Believe it or not, it gets cold out here in Africa.
Its one of those bizarre situations where you’ll see crystal clear skies and a shining sun but you’ll see people wrapped up jackets scarves, beanies and other winter paraphernalia. Add to this the fact that when you’re out on safari you’ll be on a open game drive vehicle and exposed to the wind chill factor and it is a good idea to make sure that you are 100% prepared for the cold.
Early mornings and evenings are obviously the coldest parts of the day and you can literally feel the temperature change as the sun sinks below the horizon. On the flip side, mornings start of being chilly and then tend to warm up as the sun rises, eventually leaving you in shorts and a t-shirt at mid-day on a nice winters day.
The best way to deal with this temperature range is to layer up.
Personally, I will usually where a t shirt, followed by a full length fleece, followed by a body warmer and then a windproof jacket. As it gets warmer I shed the windproof jacket and eventually the fleece and will spend most of the day wearing a shirt and body warmer.
We loose a lot of heat through our heads and a beanie (not sure if thats just a localised term for the woolen hats?) is a must. Ideally you’ll want one that has some extra lining around the bottom edges to keep your ears nice and warm.
Gloves are also a must and from a photographic perspective I’d recommend a pair which have have a thinner “inner” pair of gloves which will allow you to operate your camera and make the necessary adjustments without having to struggle through the thick protective layer.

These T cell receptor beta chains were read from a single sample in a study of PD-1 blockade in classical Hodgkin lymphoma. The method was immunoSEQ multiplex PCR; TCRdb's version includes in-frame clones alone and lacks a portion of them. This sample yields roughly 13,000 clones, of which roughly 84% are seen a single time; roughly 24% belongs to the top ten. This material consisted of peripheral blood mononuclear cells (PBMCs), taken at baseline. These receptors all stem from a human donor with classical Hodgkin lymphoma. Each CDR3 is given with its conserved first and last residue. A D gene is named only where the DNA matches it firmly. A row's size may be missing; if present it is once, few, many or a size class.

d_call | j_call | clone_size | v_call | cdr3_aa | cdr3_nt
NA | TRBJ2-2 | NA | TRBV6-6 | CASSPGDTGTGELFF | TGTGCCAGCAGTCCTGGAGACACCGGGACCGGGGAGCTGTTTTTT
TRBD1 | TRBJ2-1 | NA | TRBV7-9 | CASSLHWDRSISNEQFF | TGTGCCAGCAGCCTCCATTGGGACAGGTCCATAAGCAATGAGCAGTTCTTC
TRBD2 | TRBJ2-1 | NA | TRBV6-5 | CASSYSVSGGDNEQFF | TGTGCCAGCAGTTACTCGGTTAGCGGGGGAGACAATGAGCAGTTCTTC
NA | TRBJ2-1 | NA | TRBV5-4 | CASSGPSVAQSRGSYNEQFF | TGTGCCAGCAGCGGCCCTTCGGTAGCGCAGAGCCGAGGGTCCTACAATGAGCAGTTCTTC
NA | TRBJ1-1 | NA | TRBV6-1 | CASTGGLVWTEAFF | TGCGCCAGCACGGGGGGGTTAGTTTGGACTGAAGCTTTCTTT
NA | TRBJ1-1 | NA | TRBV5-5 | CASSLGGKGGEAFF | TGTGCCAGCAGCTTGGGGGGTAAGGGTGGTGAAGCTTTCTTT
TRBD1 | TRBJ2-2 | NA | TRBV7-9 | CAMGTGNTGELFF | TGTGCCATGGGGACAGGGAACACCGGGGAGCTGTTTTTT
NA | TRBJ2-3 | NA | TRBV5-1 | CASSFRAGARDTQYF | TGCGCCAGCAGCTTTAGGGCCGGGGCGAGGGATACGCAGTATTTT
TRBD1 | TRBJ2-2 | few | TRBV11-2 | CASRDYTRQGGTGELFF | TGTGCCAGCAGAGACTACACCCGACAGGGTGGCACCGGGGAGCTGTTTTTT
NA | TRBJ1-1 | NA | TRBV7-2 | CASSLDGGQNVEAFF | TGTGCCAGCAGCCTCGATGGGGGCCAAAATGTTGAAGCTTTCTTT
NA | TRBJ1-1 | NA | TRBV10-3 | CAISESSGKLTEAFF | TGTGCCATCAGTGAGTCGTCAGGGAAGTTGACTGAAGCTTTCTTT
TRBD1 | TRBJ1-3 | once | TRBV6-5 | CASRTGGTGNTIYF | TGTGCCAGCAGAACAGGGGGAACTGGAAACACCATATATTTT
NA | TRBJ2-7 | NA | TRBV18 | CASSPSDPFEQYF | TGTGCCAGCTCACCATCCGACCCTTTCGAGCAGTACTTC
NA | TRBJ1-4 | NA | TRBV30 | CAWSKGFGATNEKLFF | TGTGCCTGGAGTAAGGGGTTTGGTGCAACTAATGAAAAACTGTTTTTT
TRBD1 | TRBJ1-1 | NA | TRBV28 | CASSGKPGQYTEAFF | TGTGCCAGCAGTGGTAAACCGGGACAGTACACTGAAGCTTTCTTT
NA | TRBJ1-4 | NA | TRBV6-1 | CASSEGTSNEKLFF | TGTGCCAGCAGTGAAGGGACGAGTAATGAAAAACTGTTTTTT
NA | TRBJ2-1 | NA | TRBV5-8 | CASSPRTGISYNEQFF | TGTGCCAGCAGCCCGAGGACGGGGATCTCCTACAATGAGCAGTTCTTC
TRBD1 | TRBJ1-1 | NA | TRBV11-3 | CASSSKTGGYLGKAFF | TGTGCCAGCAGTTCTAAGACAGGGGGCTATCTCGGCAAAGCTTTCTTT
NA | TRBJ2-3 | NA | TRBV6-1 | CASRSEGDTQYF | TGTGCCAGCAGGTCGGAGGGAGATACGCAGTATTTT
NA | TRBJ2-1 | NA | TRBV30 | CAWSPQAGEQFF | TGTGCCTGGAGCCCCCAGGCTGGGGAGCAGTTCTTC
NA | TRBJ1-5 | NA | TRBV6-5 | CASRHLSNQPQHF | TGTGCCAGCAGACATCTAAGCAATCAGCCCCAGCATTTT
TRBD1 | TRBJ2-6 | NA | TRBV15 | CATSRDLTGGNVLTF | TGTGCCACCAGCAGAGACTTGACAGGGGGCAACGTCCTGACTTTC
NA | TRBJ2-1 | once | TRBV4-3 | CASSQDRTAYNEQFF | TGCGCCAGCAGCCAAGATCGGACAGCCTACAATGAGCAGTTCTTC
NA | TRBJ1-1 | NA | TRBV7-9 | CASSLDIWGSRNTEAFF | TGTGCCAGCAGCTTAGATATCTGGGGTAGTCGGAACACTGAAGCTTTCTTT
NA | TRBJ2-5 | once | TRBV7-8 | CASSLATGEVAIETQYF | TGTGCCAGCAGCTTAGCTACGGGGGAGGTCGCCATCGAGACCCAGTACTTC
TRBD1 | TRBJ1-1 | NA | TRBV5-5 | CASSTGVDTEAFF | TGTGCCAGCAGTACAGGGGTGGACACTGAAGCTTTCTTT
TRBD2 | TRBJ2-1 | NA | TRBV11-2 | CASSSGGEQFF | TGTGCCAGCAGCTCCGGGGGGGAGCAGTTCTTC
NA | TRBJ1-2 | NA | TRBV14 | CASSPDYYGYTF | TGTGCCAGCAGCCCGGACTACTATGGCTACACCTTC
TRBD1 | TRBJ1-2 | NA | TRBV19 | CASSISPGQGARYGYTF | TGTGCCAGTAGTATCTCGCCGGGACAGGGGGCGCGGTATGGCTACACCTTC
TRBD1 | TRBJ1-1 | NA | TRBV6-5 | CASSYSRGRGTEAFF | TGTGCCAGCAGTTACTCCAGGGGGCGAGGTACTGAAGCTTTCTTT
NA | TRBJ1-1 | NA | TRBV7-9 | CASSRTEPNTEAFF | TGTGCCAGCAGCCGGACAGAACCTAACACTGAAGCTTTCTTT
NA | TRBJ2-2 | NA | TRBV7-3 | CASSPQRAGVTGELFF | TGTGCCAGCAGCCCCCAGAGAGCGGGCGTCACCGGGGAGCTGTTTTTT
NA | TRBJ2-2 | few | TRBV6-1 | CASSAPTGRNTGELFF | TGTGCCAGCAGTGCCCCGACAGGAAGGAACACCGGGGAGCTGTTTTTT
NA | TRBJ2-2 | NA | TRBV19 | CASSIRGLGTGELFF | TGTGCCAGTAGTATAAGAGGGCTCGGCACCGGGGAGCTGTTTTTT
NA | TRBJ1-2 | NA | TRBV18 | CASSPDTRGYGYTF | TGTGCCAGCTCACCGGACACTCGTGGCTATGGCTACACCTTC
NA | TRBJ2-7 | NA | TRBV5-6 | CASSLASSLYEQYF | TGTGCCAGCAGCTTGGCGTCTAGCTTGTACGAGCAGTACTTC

A scarf rounds off your transformation into the something that probably resembles the Michelin man by now and is a key component in ensuring that the cold wind doesn’t get down the front of your jacket and to your chest.
When it comes to the bottom half of your body I find that a normal pair of trousers does the job and are aided by the use of the blankets which your guide will ensure are on the game drive vehicle in the morning before your departure.
Some lodges will even throw on a hot water bottle and, if you’re finding that your pants and blanket are just not doing the job, I would suggest asking your guide to arrange for a hot water bottle to be added into the mix to ensure you are kept comfortable at all times.
I like to use the zip-off trousers which allow you to transform your long pants into shorts as the day gets a bit warmer. I do find it tricky to keep all the parts together and have lost a couple of the bottom parts over the years leaving me with a pair of shorts which are completely useless in winter.
Evenings around the fireplace also get chilly and the combo of a fleece jacket and body warmer is usually enough to keep you warm.
Some of the more rustic tented camps do get very cold at night and having a pair of thermal underwear, regardless of how silly these items may make you feel, will come in handy.
A wise man once said “Any fool can get cold”.
Okay so maybe it wasn’t a wise man but its pretty true. Rather have too much gear and leave some items back at camp than freeze to death on the back of the game drive vehicle.
I hope this helps you plan and pack correctly for any travels into the bush this winter!
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